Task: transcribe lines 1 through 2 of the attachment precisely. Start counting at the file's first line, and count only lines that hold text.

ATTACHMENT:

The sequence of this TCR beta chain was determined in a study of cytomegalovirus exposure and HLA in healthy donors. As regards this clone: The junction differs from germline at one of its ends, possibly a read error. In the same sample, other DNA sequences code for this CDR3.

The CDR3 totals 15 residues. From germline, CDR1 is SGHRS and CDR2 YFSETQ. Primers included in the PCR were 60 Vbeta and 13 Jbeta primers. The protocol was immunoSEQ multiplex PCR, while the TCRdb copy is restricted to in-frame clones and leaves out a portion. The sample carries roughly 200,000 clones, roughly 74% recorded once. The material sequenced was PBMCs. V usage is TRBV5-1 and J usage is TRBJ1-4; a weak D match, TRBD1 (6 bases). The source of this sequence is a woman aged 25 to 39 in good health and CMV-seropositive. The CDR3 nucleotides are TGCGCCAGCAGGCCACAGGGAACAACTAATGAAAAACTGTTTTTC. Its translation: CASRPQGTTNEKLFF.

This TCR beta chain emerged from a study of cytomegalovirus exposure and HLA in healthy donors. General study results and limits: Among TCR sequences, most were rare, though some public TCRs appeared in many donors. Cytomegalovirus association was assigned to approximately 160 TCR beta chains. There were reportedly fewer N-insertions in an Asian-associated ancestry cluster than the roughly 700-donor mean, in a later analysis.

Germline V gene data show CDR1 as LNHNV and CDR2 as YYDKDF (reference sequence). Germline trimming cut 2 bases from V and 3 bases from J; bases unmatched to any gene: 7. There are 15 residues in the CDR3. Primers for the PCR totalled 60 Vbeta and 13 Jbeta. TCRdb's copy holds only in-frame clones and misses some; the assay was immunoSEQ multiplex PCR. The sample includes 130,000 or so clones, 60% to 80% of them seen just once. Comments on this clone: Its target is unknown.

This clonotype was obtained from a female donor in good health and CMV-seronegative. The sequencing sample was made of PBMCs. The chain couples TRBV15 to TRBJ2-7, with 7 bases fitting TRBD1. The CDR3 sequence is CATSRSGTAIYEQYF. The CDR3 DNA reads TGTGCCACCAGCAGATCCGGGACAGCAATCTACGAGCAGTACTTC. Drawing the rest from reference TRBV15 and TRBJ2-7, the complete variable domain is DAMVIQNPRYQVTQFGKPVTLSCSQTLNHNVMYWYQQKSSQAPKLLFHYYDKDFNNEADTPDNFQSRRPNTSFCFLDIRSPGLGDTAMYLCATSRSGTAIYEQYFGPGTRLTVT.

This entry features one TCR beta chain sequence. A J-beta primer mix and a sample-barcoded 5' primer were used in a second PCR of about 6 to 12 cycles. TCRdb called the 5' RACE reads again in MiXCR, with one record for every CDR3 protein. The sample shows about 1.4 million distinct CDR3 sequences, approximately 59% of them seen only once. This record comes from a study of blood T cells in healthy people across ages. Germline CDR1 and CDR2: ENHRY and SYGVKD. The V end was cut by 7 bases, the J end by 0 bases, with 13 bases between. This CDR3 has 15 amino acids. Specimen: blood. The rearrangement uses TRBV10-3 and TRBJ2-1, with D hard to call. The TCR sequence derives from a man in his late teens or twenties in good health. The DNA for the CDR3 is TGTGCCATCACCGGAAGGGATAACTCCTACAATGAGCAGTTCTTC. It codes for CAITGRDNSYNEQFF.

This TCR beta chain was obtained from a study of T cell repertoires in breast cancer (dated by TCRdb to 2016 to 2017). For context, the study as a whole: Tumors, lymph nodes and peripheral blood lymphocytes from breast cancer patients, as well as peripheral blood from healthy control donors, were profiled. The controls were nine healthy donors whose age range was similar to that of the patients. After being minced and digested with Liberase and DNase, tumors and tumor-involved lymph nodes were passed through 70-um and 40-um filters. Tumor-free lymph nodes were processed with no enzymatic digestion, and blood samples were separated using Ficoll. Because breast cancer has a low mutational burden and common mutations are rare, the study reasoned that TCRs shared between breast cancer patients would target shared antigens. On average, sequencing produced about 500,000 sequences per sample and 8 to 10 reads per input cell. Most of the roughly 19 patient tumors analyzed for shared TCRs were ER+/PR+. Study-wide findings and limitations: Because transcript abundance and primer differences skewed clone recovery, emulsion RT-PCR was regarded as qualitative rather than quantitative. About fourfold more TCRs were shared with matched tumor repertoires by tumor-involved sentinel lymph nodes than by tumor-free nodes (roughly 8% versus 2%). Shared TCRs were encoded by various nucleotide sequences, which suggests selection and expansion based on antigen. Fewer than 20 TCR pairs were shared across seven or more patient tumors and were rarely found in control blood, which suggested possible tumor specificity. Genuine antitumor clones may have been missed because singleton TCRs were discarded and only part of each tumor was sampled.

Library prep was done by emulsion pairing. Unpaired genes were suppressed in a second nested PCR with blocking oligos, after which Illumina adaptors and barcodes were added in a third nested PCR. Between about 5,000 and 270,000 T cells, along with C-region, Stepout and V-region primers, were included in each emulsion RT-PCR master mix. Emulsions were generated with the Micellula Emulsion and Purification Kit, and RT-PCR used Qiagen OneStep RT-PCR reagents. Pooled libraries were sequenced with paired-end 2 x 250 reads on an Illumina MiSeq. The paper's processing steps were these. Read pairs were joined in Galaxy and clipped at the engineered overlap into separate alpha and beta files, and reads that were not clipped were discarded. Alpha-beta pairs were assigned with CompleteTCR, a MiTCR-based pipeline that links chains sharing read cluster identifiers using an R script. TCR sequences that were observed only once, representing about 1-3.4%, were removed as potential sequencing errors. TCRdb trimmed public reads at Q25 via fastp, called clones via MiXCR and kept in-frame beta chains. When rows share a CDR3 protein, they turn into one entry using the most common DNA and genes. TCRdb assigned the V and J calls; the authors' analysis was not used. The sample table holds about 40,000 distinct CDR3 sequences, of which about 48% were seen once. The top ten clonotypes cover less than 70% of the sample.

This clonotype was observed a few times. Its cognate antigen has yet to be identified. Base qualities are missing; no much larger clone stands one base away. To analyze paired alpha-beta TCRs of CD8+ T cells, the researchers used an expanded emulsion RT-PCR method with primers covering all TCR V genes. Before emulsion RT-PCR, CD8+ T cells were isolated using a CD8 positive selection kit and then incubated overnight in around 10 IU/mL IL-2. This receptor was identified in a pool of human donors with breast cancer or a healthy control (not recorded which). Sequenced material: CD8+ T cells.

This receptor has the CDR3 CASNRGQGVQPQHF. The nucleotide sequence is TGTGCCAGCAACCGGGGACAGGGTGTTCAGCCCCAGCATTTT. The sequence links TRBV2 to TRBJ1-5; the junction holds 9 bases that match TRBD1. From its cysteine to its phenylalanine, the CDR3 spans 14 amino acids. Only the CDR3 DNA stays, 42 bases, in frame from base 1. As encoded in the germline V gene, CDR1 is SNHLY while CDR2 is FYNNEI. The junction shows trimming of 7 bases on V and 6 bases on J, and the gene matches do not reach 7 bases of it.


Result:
The sequence of this TCR beta chain was determined in a study of cytomegalovirus exposure and HLA in healthy donors. As regards this clone: The junction differs from germline at one of its ends, possibly a read error. In the same sample, other DNA sequences code for this CDR3.

The CDR3 totals 15 residues. From germline, CDR1 is SGHRS and CDR2 YFSETQ. Primers included in the PCR were 60 Vbeta and 13 Jbeta primers. The protocol was immunoSEQ multiplex PCR, while the TCRdb copy is restricted to in-frame clones and leaves out a portion. The sample carries roughly 200,000 clones, roughly 74% recorded once. The material sequenced was PBMCs. V usage is TRBV5-1 and J usage is TRBJ1-4; a weak D match, TRBD1 (6 bases). The source of this sequence is a woman aged 25 to 39 in good health and CMV-seropositive. The CDR3 nucleotides are TGCGCCAGCAGGCCACAGGGAACAACTAATGAAAAACTGTTTTTC. Its translation: CASRPQGTTNEKLFF.